METHODS: Stem cells were isolated from 112 urine samples from 21 different healthy donors, as well as from 33 urine samples from 25 donors with EB. The cultivation of these cells was optimized by testing different media formulations and pre-coating of culture vessels with collagen. The identity of cells was confirmed by testing marker expression, differentiation potential and immune-modulatory properties.
RESULTS: We provide here an optimized protocol for the reproducible isolation of mesenchymal stem cells from urine, even from small volumes as obtained from patients with EB. Furthermore, we offer a basic characterization of those urine-derived stem cells (USCs) from healthy donors, as well as from patients with EB, and demonstrate their potential to differentiate into chondrocytes, osteoblasts and adipocytes, as well as their immune-modulatory properties.
CONCLUSIONS: Thus, USCs provide a novel and non-invasive source of stem cells, which might be applied for gene-therapeutic approaches to improve medical conditions of patients with EB.
Schosserer M, Reynoso R, Wally V, Jug B, Kantner V, Weilner S, et al.
BMC Res Notes. 2015 Dec 10;8(1):767.
Circulating microRNAs as novel biomarkers for bone diseases - Complex signatures for multifactorial diseases?
Biomarkers are essential tools in clinical research and practice. Useful biomarkers must combine good measurability, validated association with biological processes or outcomes, and should support clinical decision making if used in clinical practice. Several types of validated biomarkers have been reported in the context of bone diseases. However, because these biomarkers face certain limitations there is an interest in the identification of novel biomarkers for bone diseases, specifically in those that are tightly linked to the disease pathology leading to increased fracture-risk. MicroRNAs (miRNAs) are the most abundant RNA species to be found in cell-free blood. Encapsulated within microvesicles or bound to proteins, circulating miRNAs are remarkably stable analytes that can be measured using gold-standard technologies such as quantitative polymerase-chain-reaction (qPCR). Nevertheless, the analysis of circulating miRNAs faces several pre-analytical as well as analytical challenges. From a biological view, there is accumulating evidence that miRNAs play essential roles in the regulation of various biological processes including bone homeostasis. Moreover, specific changes in miRNA transcription levels or miRNA secretory levels have been linked to the development and progression of certain bone diseases. Only recently, results from circulating miRNAs analysis in patients with osteopenia, osteoporosis and fragility fractures have been reported. By comparing these findings to studies on circulating miRNAs in cellular senescence and aging or muscle physiology and sarcopenia, several overlaps were observed. This suggests that signatures observed during osteoporosis might not be specific to the pathophysiology in bone, but rather integrate information from several tissue types. Despite these promising first data, more work remains to be done until circulating miRNAs can serve as established and robust diagnostic tools for bone diseases in clinical research, clinical routine and in personalized medicine.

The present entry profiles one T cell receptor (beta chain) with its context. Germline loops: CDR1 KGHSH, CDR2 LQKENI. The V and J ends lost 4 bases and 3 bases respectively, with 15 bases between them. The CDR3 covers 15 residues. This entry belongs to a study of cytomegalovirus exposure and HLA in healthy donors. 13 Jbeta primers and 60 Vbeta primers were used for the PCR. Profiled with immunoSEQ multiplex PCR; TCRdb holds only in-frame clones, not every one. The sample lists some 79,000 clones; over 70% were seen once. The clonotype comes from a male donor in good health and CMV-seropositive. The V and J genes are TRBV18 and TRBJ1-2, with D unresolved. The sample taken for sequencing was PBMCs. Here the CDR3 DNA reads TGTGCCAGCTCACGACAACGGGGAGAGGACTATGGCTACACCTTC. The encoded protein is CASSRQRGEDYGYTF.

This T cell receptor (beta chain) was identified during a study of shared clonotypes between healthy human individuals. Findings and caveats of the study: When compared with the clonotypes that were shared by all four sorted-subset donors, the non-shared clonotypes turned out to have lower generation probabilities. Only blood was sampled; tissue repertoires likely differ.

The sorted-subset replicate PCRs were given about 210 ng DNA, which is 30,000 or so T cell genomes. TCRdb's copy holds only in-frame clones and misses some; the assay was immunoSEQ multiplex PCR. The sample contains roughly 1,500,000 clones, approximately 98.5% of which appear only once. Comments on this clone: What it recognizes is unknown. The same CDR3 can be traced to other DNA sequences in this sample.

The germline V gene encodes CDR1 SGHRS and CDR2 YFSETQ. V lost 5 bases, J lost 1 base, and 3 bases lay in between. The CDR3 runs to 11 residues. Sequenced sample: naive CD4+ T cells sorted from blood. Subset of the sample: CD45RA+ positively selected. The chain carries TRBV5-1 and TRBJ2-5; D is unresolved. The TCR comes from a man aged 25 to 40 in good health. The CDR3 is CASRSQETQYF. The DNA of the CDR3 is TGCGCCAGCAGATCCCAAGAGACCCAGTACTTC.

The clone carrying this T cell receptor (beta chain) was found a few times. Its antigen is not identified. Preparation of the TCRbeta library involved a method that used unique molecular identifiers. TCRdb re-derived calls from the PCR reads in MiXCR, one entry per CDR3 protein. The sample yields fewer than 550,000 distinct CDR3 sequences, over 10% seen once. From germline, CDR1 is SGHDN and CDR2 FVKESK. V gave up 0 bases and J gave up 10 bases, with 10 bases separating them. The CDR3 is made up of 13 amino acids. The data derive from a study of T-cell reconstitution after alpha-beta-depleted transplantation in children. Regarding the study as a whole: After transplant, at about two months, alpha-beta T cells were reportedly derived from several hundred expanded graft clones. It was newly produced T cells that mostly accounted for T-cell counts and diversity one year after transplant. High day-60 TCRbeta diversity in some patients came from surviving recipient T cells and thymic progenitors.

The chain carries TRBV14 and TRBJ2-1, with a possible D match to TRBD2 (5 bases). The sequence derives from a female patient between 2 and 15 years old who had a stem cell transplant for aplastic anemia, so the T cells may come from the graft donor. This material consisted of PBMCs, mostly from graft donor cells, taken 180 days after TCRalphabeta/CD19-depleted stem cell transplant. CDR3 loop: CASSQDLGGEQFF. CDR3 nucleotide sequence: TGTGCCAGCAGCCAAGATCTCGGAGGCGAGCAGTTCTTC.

Hackl M, Heilmeier U, Weilner S, Grillari J.
Mol Cell Endocrinol. 2016 Sep 5;432:83-95.